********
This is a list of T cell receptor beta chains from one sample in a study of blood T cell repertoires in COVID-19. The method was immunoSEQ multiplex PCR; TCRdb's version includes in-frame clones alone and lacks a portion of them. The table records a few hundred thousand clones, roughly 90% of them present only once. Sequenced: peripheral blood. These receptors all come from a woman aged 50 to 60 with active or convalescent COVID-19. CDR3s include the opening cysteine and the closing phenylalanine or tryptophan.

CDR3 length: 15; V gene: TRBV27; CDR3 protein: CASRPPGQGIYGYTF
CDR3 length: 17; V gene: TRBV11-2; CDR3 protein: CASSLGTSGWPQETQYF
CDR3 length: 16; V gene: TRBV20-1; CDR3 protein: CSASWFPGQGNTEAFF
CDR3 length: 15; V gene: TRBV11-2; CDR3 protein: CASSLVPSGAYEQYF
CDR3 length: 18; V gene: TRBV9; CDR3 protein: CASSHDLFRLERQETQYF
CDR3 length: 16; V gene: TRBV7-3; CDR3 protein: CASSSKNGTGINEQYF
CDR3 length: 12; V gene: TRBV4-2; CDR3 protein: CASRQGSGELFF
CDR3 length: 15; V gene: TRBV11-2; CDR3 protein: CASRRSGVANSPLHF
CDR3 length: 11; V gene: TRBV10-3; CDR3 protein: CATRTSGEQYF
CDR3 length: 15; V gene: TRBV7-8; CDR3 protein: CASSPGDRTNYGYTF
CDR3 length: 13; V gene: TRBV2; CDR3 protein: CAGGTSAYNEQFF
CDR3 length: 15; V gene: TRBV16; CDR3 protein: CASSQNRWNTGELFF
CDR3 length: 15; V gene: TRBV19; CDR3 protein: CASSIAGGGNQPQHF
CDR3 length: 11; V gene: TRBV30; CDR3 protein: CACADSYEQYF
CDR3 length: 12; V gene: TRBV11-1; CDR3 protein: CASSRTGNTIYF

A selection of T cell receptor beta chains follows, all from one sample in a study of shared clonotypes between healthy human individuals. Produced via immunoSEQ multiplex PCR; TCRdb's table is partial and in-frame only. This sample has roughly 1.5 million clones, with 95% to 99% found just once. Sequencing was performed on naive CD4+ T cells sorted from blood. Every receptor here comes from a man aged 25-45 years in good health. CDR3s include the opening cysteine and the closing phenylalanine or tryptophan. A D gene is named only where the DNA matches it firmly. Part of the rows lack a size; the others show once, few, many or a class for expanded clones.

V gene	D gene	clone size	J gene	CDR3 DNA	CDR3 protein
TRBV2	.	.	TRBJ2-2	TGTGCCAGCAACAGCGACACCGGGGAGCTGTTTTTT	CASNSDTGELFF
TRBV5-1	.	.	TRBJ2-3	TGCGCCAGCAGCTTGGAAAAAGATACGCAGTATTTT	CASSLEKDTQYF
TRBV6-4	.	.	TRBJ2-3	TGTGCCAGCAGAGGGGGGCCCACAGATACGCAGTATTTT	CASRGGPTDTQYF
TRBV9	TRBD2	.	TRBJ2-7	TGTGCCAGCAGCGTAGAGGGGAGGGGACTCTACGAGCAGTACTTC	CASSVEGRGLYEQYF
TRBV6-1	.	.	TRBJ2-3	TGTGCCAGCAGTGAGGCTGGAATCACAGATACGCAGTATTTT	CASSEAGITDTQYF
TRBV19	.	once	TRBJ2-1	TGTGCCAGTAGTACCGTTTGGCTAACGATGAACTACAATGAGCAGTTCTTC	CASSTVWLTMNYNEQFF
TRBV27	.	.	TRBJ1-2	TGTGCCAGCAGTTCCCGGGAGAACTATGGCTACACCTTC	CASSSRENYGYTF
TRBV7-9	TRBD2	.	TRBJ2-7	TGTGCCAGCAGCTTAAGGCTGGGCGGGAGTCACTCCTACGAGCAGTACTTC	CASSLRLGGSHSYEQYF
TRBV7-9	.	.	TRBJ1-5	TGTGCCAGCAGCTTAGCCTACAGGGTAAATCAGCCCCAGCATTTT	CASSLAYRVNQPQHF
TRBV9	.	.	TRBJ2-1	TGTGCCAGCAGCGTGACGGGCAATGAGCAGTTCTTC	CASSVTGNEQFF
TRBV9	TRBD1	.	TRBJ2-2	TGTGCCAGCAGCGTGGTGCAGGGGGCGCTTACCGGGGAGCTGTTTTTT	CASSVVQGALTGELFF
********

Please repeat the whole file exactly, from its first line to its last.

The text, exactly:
This is a list of T cell receptor beta chains from one sample in a study of blood T cell repertoires in COVID-19. The method was immunoSEQ multiplex PCR; TCRdb's version includes in-frame clones alone and lacks a portion of them. The table records a few hundred thousand clones, roughly 90% of them present only once. Sequenced: peripheral blood. These receptors all come from a woman aged 50 to 60 with active or convalescent COVID-19. CDR3s include the opening cysteine and the closing phenylalanine or tryptophan.

CDR3 length: 15; V gene: TRBV27; CDR3 protein: CASRPPGQGIYGYTF
CDR3 length: 17; V gene: TRBV11-2; CDR3 protein: CASSLGTSGWPQETQYF
CDR3 length: 16; V gene: TRBV20-1; CDR3 protein: CSASWFPGQGNTEAFF
CDR3 length: 15; V gene: TRBV11-2; CDR3 protein: CASSLVPSGAYEQYF
CDR3 length: 18; V gene: TRBV9; CDR3 protein: CASSHDLFRLERQETQYF
CDR3 length: 16; V gene: TRBV7-3; CDR3 protein: CASSSKNGTGINEQYF
CDR3 length: 12; V gene: TRBV4-2; CDR3 protein: CASRQGSGELFF
CDR3 length: 15; V gene: TRBV11-2; CDR3 protein: CASRRSGVANSPLHF
CDR3 length: 11; V gene: TRBV10-3; CDR3 protein: CATRTSGEQYF
CDR3 length: 15; V gene: TRBV7-8; CDR3 protein: CASSPGDRTNYGYTF
CDR3 length: 13; V gene: TRBV2; CDR3 protein: CAGGTSAYNEQFF
CDR3 length: 15; V gene: TRBV16; CDR3 protein: CASSQNRWNTGELFF
CDR3 length: 15; V gene: TRBV19; CDR3 protein: CASSIAGGGNQPQHF
CDR3 length: 11; V gene: TRBV30; CDR3 protein: CACADSYEQYF
CDR3 length: 12; V gene: TRBV11-1; CDR3 protein: CASSRTGNTIYF

A selection of T cell receptor beta chains follows, all from one sample in a study of shared clonotypes between healthy human individuals. Produced via immunoSEQ multiplex PCR; TCRdb's table is partial and in-frame only. This sample has roughly 1.5 million clones, with 95% to 99% found just once. Sequencing was performed on naive CD4+ T cells sorted from blood. Every receptor here comes from a man aged 25-45 years in good health. CDR3s include the opening cysteine and the closing phenylalanine or tryptophan. A D gene is named only where the DNA matches it firmly. Part of the rows lack a size; the others show once, few, many or a class for expanded clones.

V gene	D gene	clone size	J gene	CDR3 DNA	CDR3 protein
TRBV2	.	.	TRBJ2-2	TGTGCCAGCAACAGCGACACCGGGGAGCTGTTTTTT	CASNSDTGELFF
TRBV5-1	.	.	TRBJ2-3	TGCGCCAGCAGCTTGGAAAAAGATACGCAGTATTTT	CASSLEKDTQYF
TRBV6-4	.	.	TRBJ2-3	TGTGCCAGCAGAGGGGGGCCCACAGATACGCAGTATTTT	CASRGGPTDTQYF
TRBV9	TRBD2	.	TRBJ2-7	TGTGCCAGCAGCGTAGAGGGGAGGGGACTCTACGAGCAGTACTTC	CASSVEGRGLYEQYF
TRBV6-1	.	.	TRBJ2-3	TGTGCCAGCAGTGAGGCTGGAATCACAGATACGCAGTATTTT	CASSEAGITDTQYF
TRBV19	.	once	TRBJ2-1	TGTGCCAGTAGTACCGTTTGGCTAACGATGAACTACAATGAGCAGTTCTTC	CASSTVWLTMNYNEQFF
TRBV27	.	.	TRBJ1-2	TGTGCCAGCAGTTCCCGGGAGAACTATGGCTACACCTTC	CASSSRENYGYTF
TRBV7-9	TRBD2	.	TRBJ2-7	TGTGCCAGCAGCTTAAGGCTGGGCGGGAGTCACTCCTACGAGCAGTACTTC	CASSLRLGGSHSYEQYF
TRBV7-9	.	.	TRBJ1-5	TGTGCCAGCAGCTTAGCCTACAGGGTAAATCAGCCCCAGCATTTT	CASSLAYRVNQPQHF
TRBV9	.	.	TRBJ2-1	TGTGCCAGCAGCGTGACGGGCAATGAGCAGTTCTTC	CASSVTGNEQFF
TRBV9	TRBD1	.	TRBJ2-2	TGTGCCAGCAGCGTGGTGCAGGGGGCGCTTACCGGGGAGCTGTTTTTT	CASSVVQGALTGELFF